Youth suicide rates in Australia are higher than in many other countries and suicide is the leading cause of death for young people.
While the overall suicide rate for young people is lower than for older cohorts, a greater percentage of deaths are attributable to suicide in younger age groups when compared to older age groups. This is due a greater proportion of deaths being attributable to other causes for older people.
While suicide can affect anyone regardless of their personal characteristics and family background, some young people are at greater risk. Death rates from suicide are considerably higher for young men when compared to young women and for young rural men when compared to young men living in cities. Research also shows that for young people, for every one suicide there are approximately 100 to 200 suicide attempts.
Most suicide is preventable. Suicide prevention starts with recognising the warning signs and taking them seriously, talking to the young person about what’s going on, and helping them seek professional support.
Relationships Australia is committed to reducing suicide and works collaboratively with Suicide Prevention Australia and other suicide prevention and mental health service providers to develop a community that knows how to ask for help and how to give help.
The focus of Relationships Australia’s July 2017 monthly online survey was to explore community understanding of youth suicide by asking visitors to our website a few questions about their views and knowledge of youth suicide.
Previous research finds that…
- The number of suicide deaths is consistently 3 times higher in males than females.
- The highest age-specific suicide rate for males in 2015 was observed in the 85+ age group, with the next highest age-specific suicide rate being in the 45-49, 40-44 and 50-54 year age groups.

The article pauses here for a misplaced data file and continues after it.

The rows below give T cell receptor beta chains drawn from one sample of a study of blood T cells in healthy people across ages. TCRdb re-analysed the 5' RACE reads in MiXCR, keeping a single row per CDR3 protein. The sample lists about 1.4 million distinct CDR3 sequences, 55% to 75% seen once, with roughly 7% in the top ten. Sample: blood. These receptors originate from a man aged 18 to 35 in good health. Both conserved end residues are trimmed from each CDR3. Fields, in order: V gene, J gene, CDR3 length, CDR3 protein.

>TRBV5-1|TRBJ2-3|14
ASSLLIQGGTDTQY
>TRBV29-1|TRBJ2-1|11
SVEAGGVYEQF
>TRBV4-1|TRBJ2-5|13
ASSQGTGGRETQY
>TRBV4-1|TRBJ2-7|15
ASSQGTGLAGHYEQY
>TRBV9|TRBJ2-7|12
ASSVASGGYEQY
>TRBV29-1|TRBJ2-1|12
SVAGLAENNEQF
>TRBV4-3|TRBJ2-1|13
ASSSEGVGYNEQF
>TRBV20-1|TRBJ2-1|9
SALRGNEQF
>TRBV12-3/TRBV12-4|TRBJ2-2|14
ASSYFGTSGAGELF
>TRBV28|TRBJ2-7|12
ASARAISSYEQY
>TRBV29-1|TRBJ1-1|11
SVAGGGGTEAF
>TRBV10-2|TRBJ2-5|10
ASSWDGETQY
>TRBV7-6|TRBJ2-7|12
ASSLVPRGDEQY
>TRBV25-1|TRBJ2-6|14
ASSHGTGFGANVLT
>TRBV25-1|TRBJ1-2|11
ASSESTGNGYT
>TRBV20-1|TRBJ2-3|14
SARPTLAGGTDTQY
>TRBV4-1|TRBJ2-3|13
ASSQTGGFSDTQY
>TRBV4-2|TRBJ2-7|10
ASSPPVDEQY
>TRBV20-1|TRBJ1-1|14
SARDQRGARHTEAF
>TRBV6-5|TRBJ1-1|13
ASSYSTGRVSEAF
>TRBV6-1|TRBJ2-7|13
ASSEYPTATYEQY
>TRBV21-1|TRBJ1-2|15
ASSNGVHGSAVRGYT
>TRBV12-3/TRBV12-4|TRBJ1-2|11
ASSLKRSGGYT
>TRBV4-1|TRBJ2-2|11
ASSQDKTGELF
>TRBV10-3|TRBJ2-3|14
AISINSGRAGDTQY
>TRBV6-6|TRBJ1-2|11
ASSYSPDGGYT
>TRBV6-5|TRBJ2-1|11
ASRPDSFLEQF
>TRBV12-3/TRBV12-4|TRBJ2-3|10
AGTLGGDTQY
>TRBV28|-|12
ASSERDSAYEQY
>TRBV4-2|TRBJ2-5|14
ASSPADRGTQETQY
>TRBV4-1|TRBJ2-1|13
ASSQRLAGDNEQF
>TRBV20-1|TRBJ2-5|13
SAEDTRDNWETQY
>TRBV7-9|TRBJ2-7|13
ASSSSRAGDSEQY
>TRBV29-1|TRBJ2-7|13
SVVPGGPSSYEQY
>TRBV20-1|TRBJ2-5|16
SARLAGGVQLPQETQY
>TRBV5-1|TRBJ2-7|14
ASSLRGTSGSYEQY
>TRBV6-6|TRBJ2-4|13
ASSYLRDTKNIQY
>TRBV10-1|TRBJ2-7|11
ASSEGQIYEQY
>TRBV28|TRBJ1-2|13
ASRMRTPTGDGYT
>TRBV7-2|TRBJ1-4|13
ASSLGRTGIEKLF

- The highest age-specific suicide rate for females in 2015 was observed in the 45-49 age group, followed by the 50-54, 35-39 and 55-59 age groups.
- The lowest age-specific suicide rate for males was in the 0-14 year age group and the 15-19 year age groups. However, suicide accounted for 28.6% of deaths among 15-19 year old males and 37.9% of deaths among 20-24 year old males in 2015. The corresponding percentages for females in both of these age groups are 33.9% and 31.4% respectively.
- The highest rates of deliberate self-harm occurs for those aged from their teens to middle age.
More than 1450 people responded to the Relationships Australia online survey in July 2017. Three‑quarters of survey respondents (76%) identified as female, with more females than males responding in every age group (see figure 1 below). More than 55 per cent of respondents comprised women aged between 30-49 years (inclusive).
As for previous surveys, the demographic profile of survey respondents remains consistent with our experience of the groups of people that would be accessing the Relationships Australia website.
More than 90 per cent of female and 85 per cent of male survey respondents thought that suicide was a significant problem in Australia. Estimates of the number of suicide attempts varied between male and female survey respondents, with women were more likely to estimate higher rates of attempted suicide than men (figure 2).
Survey respondents were asked which groups of young people they considered were at highest risk of suicide. More than 45 per cent of women and 33 per cent of men reported that all young people are equally at risk, while one-quarter of men (26%) and one-fifth (19%) of women reported that young men were most at risk of suicide (figure 3).